Tue Sep 24, 2013, 02:10 PM
Eleanors38 (11,234 posts)
Austin's "Drug Market Intervention" project shows notable success.
The area around East Austin's Chicon and 12th Streets has for some time been the scene of an open-air drug & prostitution market. And for a long time the neighbors here have complained about policing policies which have failed to clear the area of the market and its attendant crime. But after one year of the Drug Market Intervention project, the market is shut down.
What is different? Instead of the ocassional sweep that toned down the market, only to have it reassert itself, the Austin Police Department has set up a coordinated intervention program which classifies offenders into two groups: A Group and B Group. The A Group offenders are repeats with a "violent streak." When they are arrested, the book is thrown at them. In the year from August, 2012 to August 2013, nearly a dozen A Group members have been arrested; 8 are in prison, one is on probation, another received civil commitment, and the other cases are pending.
But it's the B Group people which are treated differently. These low-level offenders, "endlessly replaceable" users who burgle and prostitute to support habits, are surveilled by APD, and cases are made against them. But instead of filing charges, they are given a choice: Take advantage of housing, counseling, education and employment programs, and have charges "disappear," or got to prison if they are caught again. Over the year 30 B Group folks have been given this choice, and only 3 have been re-arrested.
The neighborhood is quiet, now, and both the people living their and the police department aim to keep it that way. In fact, the number of anonymous tips ("snitching" in some crime-ridden cultures) is increasing due to mutual trust between police and citizens. Recently, a man was described, his car identified and whereabouts reported to police by a neighbor. He turned out to be a dealer. Within four hours he was arrested.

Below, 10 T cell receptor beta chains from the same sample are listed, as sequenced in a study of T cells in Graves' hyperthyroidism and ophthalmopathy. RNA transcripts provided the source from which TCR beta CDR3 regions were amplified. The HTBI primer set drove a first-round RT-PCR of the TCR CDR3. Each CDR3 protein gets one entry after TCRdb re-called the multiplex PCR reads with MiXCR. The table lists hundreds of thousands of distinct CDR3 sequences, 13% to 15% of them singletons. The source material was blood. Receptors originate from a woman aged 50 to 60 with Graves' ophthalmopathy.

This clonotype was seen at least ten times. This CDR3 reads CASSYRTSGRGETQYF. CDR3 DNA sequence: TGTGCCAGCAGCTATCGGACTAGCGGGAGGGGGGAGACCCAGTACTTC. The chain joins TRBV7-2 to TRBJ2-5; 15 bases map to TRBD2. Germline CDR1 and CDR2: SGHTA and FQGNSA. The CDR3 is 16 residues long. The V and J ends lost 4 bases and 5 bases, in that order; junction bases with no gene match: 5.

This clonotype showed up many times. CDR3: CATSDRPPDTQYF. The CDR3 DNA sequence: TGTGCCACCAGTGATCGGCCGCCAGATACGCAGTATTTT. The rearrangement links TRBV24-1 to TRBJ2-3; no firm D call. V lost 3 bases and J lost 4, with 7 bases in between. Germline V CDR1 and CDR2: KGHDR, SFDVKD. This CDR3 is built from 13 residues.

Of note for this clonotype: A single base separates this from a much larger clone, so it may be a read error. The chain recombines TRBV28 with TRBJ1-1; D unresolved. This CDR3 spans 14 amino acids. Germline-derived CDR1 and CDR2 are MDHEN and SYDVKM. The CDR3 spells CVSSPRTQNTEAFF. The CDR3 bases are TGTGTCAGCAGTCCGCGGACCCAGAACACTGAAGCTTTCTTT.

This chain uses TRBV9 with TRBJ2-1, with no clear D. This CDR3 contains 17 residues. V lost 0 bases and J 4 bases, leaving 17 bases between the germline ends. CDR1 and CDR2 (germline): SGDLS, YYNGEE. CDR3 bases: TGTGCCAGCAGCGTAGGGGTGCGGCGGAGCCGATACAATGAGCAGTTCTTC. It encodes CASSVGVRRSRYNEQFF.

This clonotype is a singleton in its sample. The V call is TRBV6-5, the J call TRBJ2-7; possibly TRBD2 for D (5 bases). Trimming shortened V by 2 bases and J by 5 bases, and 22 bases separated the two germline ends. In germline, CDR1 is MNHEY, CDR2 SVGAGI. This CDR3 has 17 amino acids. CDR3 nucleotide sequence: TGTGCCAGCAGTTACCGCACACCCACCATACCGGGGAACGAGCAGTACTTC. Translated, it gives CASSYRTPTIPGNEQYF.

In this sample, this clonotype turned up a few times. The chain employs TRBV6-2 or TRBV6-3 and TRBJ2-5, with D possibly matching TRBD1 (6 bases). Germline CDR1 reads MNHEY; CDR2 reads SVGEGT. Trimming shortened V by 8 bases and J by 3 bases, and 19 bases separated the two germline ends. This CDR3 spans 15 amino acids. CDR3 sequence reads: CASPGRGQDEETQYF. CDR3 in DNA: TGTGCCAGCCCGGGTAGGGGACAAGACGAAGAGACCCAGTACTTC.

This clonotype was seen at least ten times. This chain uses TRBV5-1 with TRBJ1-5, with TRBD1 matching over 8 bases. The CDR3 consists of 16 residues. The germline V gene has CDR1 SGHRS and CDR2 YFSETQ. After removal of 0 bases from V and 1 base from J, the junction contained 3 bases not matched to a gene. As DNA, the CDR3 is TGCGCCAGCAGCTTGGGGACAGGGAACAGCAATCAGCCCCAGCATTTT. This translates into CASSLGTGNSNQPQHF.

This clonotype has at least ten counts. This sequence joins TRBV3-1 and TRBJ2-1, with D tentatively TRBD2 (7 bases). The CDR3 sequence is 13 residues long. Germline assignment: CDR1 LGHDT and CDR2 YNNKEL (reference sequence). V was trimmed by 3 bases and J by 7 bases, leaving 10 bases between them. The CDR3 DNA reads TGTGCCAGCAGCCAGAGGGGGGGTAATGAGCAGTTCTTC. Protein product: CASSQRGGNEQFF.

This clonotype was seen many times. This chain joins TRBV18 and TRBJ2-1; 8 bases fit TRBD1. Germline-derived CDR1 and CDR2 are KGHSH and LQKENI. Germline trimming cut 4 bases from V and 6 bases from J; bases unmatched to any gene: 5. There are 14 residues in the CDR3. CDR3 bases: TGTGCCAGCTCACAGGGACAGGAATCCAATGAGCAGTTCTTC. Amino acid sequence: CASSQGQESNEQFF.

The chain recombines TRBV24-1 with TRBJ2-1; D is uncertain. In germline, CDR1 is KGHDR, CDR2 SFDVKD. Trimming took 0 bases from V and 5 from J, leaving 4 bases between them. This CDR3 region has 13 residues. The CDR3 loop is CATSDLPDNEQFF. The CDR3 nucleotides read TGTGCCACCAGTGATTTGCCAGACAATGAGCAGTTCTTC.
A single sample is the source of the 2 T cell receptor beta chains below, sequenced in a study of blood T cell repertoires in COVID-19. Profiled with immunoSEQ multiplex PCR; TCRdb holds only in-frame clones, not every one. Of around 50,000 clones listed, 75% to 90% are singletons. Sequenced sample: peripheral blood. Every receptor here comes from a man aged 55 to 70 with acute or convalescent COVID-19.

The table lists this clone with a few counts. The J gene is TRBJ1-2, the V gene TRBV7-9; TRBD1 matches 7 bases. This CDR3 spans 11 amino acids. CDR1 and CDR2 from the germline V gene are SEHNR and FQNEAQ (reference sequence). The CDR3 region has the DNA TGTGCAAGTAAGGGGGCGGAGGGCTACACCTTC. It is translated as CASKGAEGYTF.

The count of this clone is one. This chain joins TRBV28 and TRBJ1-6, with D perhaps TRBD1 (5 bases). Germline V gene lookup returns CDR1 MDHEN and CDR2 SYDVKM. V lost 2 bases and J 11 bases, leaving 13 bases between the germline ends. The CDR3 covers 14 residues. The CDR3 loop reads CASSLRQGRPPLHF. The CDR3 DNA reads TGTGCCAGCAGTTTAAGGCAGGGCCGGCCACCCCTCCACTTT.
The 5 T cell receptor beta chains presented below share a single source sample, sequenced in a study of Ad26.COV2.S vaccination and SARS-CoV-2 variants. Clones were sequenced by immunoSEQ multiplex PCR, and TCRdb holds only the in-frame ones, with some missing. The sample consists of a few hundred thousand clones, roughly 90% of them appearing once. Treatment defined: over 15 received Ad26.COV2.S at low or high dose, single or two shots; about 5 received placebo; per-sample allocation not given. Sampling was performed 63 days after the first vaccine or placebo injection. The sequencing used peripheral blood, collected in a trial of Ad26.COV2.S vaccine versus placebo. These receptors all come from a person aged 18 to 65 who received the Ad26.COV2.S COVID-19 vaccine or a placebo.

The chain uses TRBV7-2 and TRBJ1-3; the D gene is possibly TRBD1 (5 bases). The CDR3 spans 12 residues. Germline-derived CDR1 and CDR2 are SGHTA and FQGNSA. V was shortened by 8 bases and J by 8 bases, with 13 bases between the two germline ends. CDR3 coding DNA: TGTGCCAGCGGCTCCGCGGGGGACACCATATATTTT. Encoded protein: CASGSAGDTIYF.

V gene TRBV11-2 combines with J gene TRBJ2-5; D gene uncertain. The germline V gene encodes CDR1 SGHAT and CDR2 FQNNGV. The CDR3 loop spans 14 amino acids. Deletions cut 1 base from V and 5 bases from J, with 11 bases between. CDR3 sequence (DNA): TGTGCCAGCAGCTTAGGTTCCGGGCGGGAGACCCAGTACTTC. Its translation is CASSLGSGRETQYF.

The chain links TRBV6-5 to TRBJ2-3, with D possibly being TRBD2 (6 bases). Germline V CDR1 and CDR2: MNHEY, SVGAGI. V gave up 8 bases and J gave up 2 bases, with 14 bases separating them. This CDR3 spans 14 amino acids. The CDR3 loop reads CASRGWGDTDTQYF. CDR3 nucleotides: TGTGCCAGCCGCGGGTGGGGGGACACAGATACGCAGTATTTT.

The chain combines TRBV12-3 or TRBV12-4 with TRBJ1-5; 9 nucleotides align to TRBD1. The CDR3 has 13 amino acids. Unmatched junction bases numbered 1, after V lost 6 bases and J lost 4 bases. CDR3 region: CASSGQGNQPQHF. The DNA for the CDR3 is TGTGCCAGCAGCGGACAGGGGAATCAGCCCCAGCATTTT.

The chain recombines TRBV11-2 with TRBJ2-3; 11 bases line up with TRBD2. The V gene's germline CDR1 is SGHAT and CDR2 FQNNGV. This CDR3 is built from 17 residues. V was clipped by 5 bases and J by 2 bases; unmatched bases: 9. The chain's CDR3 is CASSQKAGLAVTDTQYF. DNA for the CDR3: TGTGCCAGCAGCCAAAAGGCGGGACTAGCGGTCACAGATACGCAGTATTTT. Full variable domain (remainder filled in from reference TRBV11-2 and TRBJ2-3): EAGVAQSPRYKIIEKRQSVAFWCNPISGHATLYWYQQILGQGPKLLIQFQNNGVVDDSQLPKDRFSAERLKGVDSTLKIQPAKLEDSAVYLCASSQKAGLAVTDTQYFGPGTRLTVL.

Some problems remain. The effort ultimately is in response to a miss-begotten War on Drugs which has contributed to conditions of criminality. Neighbors are still suspicious as to how long the improvements will last, and some other residents beyond the immediate impact zone of the project complain about the proliferation of cameras. And while drug and prostitution crime has dropped from 79 to just over 30 in the year of the DMI project, violent crime has shown a very modest drop, and property crime has plateaued during that time. And there is the the hydraulic nature of crime; push it out of one area, and it tends to crop up elsewhere. But both police and neighbors are hoping the relationships and trust which have been built up will persist well after the neighborhood has been won back from criminal activity. And the market remains shut down.
2 replies, 617 views
Austin's "Drug Market Intervention" project shows notable success. (Original post)
|Comrade Grumpy||Sep 2013||#1|
Response to Eleanors38 (Original post)
Tue Sep 24, 2013, 02:20 PM
Comrade Grumpy (11,258 posts)
1. Well, that is smarter policing. Of course, it is 12th and Chicon.
Those poor people of color need to carry on their drug trade indoors, like the nice folks in Westlake Hills do.
I haven't lived in Austin for 20 years, but 12th and Chicon was happening (and had been happening) way back then, too.
Response to Comrade Grumpy (Reply #1)
Tue Sep 24, 2013, 03:11 PM
Eleanors38 (11,234 posts)
2. Many of the "people of color" do carry on their drug trade indoors, esp. in the older...
generation motels along I-35 in North Austin.
There is a considerable influx of new folks (called "gentryfication" by some) who have teamed up with the older residents in this neighborhood. Integration can be of help in many unexpected ways.